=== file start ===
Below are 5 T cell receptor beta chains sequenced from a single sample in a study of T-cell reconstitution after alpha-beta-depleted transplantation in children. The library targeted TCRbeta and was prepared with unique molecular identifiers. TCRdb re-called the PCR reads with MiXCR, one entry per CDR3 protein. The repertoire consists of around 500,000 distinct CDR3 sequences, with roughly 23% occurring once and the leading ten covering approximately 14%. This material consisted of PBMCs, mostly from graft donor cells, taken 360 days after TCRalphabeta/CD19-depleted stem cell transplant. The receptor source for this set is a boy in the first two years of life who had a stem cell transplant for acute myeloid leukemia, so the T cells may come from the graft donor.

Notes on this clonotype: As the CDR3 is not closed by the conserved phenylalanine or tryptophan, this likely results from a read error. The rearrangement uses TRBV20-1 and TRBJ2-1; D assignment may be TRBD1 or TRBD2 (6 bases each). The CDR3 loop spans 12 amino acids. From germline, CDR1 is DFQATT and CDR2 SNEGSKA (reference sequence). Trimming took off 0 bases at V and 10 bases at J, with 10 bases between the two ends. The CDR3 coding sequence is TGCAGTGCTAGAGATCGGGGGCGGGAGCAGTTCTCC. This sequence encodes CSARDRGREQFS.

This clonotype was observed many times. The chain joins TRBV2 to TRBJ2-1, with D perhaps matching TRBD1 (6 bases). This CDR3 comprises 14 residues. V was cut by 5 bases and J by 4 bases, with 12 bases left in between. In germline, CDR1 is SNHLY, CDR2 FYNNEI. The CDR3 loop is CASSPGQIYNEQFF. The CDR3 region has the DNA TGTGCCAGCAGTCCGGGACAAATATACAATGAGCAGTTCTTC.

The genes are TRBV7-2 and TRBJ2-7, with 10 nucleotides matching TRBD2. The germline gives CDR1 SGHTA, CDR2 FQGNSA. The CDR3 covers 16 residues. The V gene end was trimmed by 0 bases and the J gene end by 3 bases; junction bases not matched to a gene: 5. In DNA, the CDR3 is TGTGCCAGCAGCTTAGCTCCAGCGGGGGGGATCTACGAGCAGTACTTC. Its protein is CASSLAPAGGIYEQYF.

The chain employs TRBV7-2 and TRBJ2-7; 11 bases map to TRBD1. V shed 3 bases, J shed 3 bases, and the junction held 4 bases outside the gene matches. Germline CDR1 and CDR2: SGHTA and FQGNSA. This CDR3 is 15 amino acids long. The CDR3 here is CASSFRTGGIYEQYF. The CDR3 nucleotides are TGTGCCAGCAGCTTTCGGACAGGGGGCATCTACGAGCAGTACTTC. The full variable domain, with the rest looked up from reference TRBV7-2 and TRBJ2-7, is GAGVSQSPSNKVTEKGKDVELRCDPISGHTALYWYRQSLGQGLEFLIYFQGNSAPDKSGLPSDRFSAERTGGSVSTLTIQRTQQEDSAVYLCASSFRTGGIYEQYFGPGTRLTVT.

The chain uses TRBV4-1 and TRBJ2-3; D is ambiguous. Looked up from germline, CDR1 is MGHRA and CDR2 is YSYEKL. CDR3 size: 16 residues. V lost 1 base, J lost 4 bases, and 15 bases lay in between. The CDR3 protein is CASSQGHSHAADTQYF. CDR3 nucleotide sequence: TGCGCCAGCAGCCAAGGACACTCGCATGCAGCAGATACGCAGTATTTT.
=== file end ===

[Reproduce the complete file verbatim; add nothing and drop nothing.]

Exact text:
Below are 5 T cell receptor beta chains sequenced from a single sample in a study of T-cell reconstitution after alpha-beta-depleted transplantation in children. The library targeted TCRbeta and was prepared with unique molecular identifiers. TCRdb re-called the PCR reads with MiXCR, one entry per CDR3 protein. The repertoire consists of around 500,000 distinct CDR3 sequences, with roughly 23% occurring once and the leading ten covering approximately 14%. This material consisted of PBMCs, mostly from graft donor cells, taken 360 days after TCRalphabeta/CD19-depleted stem cell transplant. The receptor source for this set is a boy in the first two years of life who had a stem cell transplant for acute myeloid leukemia, so the T cells may come from the graft donor.

Notes on this clonotype: As the CDR3 is not closed by the conserved phenylalanine or tryptophan, this likely results from a read error. The rearrangement uses TRBV20-1 and TRBJ2-1; D assignment may be TRBD1 or TRBD2 (6 bases each). The CDR3 loop spans 12 amino acids. From germline, CDR1 is DFQATT and CDR2 SNEGSKA (reference sequence). Trimming took off 0 bases at V and 10 bases at J, with 10 bases between the two ends. The CDR3 coding sequence is TGCAGTGCTAGAGATCGGGGGCGGGAGCAGTTCTCC. This sequence encodes CSARDRGREQFS.

This clonotype was observed many times. The chain joins TRBV2 to TRBJ2-1, with D perhaps matching TRBD1 (6 bases). This CDR3 comprises 14 residues. V was cut by 5 bases and J by 4 bases, with 12 bases left in between. In germline, CDR1 is SNHLY, CDR2 FYNNEI. The CDR3 loop is CASSPGQIYNEQFF. The CDR3 region has the DNA TGTGCCAGCAGTCCGGGACAAATATACAATGAGCAGTTCTTC.

The genes are TRBV7-2 and TRBJ2-7, with 10 nucleotides matching TRBD2. The germline gives CDR1 SGHTA, CDR2 FQGNSA. The CDR3 covers 16 residues. The V gene end was trimmed by 0 bases and the J gene end by 3 bases; junction bases not matched to a gene: 5. In DNA, the CDR3 is TGTGCCAGCAGCTTAGCTCCAGCGGGGGGGATCTACGAGCAGTACTTC. Its protein is CASSLAPAGGIYEQYF.

The chain employs TRBV7-2 and TRBJ2-7; 11 bases map to TRBD1. V shed 3 bases, J shed 3 bases, and the junction held 4 bases outside the gene matches. Germline CDR1 and CDR2: SGHTA and FQGNSA. This CDR3 is 15 amino acids long. The CDR3 here is CASSFRTGGIYEQYF. The CDR3 nucleotides are TGTGCCAGCAGCTTTCGGACAGGGGGCATCTACGAGCAGTACTTC. The full variable domain, with the rest looked up from reference TRBV7-2 and TRBJ2-7, is GAGVSQSPSNKVTEKGKDVELRCDPISGHTALYWYRQSLGQGLEFLIYFQGNSAPDKSGLPSDRFSAERTGGSVSTLTIQRTQQEDSAVYLCASSFRTGGIYEQYFGPGTRLTVT.

The chain uses TRBV4-1 and TRBJ2-3; D is ambiguous. Looked up from germline, CDR1 is MGHRA and CDR2 is YSYEKL. CDR3 size: 16 residues. V lost 1 base, J lost 4 bases, and 15 bases lay in between. The CDR3 protein is CASSQGHSHAADTQYF. CDR3 nucleotide sequence: TGCGCCAGCAGCCAAGGACACTCGCATGCAGCAGATACGCAGTATTTT.